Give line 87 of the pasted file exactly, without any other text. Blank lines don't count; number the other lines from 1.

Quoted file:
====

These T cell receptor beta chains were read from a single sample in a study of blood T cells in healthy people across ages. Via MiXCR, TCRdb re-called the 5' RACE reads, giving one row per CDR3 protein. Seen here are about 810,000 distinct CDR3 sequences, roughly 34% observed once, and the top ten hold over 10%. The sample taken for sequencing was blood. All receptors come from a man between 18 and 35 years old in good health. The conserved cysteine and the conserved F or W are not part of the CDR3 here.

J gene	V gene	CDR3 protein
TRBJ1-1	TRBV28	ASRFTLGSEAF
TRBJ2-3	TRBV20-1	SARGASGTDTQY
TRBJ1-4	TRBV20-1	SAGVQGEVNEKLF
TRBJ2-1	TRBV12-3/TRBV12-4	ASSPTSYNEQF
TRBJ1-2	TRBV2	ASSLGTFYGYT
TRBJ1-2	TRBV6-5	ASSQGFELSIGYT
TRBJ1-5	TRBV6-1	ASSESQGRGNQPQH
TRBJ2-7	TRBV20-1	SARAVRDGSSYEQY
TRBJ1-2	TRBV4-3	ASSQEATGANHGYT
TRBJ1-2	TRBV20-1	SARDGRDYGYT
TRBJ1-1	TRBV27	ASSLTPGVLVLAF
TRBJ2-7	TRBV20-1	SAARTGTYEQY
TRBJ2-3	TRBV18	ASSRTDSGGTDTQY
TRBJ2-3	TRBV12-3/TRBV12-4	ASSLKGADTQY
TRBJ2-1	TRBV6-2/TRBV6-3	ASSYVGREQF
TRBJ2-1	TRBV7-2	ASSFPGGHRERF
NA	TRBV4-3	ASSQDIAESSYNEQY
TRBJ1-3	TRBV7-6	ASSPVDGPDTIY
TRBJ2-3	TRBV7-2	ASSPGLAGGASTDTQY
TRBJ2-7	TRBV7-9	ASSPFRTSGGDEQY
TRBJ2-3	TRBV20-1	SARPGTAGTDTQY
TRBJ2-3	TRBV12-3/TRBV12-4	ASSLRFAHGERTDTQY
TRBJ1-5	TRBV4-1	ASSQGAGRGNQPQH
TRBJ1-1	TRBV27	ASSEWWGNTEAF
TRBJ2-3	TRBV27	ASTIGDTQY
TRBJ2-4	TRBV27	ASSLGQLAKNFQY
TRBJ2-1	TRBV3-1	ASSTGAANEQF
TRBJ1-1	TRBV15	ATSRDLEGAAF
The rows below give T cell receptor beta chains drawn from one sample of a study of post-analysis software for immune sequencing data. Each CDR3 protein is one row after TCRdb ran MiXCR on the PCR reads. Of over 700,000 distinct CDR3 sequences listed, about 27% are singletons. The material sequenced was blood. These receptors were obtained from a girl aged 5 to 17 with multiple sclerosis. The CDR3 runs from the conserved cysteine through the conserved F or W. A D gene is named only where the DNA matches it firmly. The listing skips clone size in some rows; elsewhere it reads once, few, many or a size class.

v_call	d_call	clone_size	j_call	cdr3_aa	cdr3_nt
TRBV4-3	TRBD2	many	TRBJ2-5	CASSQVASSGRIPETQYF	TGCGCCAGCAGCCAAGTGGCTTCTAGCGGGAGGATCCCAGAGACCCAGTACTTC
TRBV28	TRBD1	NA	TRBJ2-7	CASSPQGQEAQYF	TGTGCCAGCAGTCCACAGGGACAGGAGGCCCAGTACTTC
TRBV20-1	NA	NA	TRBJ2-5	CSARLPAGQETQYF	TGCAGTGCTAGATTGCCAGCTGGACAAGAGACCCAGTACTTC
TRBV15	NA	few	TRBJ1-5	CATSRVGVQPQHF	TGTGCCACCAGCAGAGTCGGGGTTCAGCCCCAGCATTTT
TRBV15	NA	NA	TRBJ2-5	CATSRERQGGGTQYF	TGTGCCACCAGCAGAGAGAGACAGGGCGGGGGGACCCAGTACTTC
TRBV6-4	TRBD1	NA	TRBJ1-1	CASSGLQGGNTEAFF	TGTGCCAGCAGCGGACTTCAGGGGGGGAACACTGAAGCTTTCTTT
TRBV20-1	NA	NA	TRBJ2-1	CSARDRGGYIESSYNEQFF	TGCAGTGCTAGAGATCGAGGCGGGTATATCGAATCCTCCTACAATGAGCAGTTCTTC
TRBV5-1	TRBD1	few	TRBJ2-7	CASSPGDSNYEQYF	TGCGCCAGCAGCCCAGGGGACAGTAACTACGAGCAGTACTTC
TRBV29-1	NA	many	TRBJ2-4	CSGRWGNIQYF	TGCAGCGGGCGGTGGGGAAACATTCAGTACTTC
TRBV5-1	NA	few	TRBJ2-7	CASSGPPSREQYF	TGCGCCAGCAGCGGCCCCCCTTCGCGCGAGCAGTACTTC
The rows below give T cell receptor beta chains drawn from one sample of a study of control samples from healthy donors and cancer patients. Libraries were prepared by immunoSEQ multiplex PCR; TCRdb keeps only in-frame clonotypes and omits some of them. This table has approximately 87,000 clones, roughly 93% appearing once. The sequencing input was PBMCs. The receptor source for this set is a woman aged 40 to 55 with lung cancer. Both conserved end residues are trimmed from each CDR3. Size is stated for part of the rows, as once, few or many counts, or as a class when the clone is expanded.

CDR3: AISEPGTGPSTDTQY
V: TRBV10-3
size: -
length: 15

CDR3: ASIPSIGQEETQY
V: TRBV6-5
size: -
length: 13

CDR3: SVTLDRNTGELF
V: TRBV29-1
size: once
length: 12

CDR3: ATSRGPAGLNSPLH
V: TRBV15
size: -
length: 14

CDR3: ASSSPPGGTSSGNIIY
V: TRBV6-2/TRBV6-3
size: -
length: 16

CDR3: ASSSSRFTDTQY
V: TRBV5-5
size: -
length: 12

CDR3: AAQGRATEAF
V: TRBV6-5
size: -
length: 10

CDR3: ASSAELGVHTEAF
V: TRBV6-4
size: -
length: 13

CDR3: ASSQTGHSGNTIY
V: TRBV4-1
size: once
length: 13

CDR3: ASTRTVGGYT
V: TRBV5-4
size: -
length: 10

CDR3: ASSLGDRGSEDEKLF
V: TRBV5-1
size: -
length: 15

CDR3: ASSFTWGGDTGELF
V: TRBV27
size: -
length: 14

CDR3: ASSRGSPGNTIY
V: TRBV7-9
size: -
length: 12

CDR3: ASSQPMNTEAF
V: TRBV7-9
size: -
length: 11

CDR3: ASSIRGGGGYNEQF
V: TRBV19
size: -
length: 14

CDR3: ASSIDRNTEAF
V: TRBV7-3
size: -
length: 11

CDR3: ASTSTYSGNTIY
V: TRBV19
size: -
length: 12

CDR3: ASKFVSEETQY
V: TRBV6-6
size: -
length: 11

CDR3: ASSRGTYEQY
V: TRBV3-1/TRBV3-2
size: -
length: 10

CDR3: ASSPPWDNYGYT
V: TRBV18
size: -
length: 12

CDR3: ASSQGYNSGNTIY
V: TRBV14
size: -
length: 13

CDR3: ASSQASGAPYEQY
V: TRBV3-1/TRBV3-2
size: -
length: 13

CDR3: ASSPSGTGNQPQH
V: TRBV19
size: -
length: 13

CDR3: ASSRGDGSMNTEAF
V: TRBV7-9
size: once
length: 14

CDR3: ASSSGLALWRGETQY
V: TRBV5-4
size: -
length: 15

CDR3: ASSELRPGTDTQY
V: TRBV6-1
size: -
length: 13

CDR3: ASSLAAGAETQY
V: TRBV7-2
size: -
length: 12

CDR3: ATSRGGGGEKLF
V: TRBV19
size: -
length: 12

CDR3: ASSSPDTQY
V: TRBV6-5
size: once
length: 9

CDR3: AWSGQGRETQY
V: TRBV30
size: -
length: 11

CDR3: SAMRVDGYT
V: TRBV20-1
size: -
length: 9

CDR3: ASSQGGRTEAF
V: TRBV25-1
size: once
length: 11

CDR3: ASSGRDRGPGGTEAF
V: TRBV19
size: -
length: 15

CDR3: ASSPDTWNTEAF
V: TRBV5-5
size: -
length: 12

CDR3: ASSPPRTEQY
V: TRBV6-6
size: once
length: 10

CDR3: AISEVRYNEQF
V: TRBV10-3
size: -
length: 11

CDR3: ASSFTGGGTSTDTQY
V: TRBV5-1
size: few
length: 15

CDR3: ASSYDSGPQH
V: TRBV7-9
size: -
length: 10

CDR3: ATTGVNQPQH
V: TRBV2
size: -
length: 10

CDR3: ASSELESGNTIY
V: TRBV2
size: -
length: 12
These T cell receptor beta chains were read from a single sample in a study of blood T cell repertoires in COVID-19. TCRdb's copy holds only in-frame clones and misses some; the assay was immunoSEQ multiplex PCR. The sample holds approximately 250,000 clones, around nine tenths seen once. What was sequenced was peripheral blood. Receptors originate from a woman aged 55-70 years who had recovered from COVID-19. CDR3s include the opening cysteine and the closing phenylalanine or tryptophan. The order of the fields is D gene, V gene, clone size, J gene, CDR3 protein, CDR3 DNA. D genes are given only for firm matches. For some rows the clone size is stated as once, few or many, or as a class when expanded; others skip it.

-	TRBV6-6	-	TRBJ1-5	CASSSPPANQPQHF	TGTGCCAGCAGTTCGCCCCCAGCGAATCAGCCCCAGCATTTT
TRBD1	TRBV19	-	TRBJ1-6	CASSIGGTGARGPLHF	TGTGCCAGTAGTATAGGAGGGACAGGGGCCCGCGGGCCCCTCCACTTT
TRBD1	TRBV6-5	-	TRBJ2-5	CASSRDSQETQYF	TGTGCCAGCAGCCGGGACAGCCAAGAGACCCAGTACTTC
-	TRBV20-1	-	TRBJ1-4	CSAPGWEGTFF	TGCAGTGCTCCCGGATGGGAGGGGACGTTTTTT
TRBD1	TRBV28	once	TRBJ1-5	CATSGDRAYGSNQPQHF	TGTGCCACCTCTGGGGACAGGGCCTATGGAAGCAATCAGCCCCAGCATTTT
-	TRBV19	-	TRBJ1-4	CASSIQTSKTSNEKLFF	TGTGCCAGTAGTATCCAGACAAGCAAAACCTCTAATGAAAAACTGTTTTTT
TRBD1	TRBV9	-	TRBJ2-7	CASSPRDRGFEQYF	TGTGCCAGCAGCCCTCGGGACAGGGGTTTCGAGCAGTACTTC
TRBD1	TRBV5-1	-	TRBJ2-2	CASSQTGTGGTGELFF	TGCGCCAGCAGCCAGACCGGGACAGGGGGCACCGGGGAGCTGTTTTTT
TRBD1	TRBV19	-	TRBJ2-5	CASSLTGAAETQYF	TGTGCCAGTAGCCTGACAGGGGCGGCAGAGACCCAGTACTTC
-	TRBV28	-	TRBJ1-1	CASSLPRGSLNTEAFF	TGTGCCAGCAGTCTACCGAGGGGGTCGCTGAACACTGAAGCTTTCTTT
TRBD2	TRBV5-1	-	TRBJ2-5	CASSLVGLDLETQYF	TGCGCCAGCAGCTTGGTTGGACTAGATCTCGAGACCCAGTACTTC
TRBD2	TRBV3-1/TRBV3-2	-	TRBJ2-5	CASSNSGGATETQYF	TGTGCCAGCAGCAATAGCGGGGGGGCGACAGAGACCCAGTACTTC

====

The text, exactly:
length: 15